[Humanist] 24.263 getting involved, but how?
Humanist Discussion Group
willard.mccarty at mccarty.org.uk
Thu Aug 19 22:35:33 CEST 2010
Humanist Discussion Group, Vol. 24, No. 263.
Centre for Computing in the Humanities, King's College London
Submit to: humanist at lists.digitalhumanities.org
Date: Fri, 20 Aug 2010 06:34:10 +1000
From: Willard McCarty <willard.mccarty at mccarty.org.uk>
Subject: getting involved
At one time a number of us spent time arguing that computer-using
scholars should become computer-programming scholars, and a few of us
wrote books on programming languages designed to make that easier. The
thinking was, as I recall, that if only "algorithmic thinking" were to
become habitual, great strides could be made in humanities computing.
This argument was related to the ongoing attempt to devise better, more
humanly expressive programming languages -- better than FORTRAN and
COBOL, higher-level than C++. Once upon a time I thought that assembler
language was about as high as one should go, that to twiddle bits was
not just thrilling but also was to understand what computing was all
about. But then I never got much done, following yards of printout,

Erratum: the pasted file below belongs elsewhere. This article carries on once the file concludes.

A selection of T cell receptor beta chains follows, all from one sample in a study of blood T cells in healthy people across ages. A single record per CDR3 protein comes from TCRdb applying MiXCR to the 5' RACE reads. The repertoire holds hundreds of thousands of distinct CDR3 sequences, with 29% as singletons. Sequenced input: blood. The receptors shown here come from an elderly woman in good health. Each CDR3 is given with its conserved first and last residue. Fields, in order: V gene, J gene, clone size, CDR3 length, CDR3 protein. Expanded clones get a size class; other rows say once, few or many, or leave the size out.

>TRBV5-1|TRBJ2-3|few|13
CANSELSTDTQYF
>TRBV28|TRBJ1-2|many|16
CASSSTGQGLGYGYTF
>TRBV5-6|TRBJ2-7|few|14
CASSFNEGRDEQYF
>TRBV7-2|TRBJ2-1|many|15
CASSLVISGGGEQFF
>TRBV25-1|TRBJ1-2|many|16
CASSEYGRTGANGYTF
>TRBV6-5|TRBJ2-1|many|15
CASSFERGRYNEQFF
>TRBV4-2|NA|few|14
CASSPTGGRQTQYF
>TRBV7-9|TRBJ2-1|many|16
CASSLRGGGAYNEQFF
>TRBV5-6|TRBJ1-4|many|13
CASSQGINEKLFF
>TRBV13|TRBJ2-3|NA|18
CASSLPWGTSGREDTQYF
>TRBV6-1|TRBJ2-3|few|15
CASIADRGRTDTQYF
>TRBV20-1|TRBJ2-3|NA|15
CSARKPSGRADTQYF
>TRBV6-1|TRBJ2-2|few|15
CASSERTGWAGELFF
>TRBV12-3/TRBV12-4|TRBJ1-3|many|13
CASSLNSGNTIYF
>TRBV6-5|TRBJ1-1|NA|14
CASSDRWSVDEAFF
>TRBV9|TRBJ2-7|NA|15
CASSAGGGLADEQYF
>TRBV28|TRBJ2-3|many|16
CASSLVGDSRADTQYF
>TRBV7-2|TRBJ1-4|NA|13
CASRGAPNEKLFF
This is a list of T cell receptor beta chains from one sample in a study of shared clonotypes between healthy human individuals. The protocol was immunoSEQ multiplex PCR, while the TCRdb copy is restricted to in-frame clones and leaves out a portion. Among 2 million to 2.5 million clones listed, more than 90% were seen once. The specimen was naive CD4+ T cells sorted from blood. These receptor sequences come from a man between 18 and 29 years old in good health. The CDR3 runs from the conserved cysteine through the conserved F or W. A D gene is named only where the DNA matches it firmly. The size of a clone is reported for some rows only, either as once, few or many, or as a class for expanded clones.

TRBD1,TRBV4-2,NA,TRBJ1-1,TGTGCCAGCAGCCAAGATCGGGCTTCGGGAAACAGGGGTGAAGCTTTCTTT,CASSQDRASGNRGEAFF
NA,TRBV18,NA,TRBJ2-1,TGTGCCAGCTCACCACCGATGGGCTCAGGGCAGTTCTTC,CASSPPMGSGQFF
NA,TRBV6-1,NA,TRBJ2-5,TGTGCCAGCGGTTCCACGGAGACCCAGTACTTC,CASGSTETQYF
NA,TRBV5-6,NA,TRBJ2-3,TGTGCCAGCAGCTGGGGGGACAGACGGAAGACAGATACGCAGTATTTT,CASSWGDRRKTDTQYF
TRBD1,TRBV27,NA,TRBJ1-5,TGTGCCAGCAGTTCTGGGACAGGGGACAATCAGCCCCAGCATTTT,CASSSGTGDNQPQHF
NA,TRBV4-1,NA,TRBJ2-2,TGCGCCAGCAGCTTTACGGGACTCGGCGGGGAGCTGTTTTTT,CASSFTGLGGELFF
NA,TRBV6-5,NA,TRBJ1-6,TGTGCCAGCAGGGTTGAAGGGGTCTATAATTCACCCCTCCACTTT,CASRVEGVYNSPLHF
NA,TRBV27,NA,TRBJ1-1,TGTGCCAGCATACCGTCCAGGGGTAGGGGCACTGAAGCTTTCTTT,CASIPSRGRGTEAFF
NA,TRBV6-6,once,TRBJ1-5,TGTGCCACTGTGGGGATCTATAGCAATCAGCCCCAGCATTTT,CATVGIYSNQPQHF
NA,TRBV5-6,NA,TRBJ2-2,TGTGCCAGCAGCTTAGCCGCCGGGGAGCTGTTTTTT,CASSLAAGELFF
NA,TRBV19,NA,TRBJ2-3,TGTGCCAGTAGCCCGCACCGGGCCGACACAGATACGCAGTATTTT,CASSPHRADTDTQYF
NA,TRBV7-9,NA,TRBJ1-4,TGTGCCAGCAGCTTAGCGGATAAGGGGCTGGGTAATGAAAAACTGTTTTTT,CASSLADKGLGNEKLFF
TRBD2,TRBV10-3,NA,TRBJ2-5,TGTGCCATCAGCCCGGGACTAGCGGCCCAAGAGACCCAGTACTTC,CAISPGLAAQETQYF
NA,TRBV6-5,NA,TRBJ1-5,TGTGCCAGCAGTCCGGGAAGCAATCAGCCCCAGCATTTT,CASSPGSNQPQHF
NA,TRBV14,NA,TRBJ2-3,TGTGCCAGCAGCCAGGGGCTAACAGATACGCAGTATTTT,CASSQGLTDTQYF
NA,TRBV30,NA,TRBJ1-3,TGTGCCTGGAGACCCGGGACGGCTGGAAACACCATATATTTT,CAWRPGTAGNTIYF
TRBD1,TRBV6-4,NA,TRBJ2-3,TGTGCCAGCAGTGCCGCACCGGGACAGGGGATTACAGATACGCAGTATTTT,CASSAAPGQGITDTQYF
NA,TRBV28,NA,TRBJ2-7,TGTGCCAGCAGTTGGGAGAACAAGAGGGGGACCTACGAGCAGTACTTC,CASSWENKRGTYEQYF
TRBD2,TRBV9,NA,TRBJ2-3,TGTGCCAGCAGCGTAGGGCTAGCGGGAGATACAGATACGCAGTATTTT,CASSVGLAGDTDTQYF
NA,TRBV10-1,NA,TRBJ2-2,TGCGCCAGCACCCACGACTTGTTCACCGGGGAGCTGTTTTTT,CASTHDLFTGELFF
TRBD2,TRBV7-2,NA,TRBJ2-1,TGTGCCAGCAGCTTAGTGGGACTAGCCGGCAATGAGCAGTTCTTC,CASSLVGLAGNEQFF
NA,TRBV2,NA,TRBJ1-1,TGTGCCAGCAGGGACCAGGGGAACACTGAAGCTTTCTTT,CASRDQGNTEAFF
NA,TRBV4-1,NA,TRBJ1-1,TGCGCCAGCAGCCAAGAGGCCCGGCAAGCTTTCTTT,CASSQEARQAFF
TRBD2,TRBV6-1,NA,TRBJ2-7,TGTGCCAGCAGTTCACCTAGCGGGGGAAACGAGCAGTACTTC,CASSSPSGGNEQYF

spread out on the floor, trying to reconstruct the intricate path of a
flawed micro-algorithmic thought I once had (but had lost) in order to
find the flaw.
Economics and technological improvements made that sort of indulgence a
thing of the past, I would suppose, except in very specialised
applications. But where now do we say that the ideal hybrid scholar's
mind should be?
In the circumstances I observe many scholars, though persuaded that
digital methods and tools are Good, have only the vaguest notion of what
they *are* -- in the way that a painter understands his or her
paintbrush. I think this is a problem, the sort of one we should be
trying to solve.
The argument that you don't have to understand the workings of an
internal combustion engine in order to drive, and all arguments I know
of that take this form, really don't apply. Computing isn't mechanical
in the same sense that an internal combustion engine is mechanical, and
our objectives in using it aren't limited by getting from A to B. We
want both the "B" and the "getting" to be dynamical, evolving processes.
But many of our colleagues are still thinking of a simple drive from one
place they know to another place they know in a vehicle they can trust
to remain the same.
The solution to the problem seems to be to involve educating the
imaginations of these colleagues. And it seems to me that the way to do
this is somehow to involve them in hands-on making of digital things. I
see far too much standing back and talking about static results
engineered by someone else, too little engagement, too little scholarly
Willard McCarty, Professor of Humanities Computing,
King's College London, staff.cch.kcl.ac.uk/~wmccarty/;
Professor, Centre for Cultural Research, University of Western Sydney,
Editor, Humanist, www.digitalhumanities.org/humanist;
Editor, Interdisciplinary Science Reviews, www.isr-journal.org.
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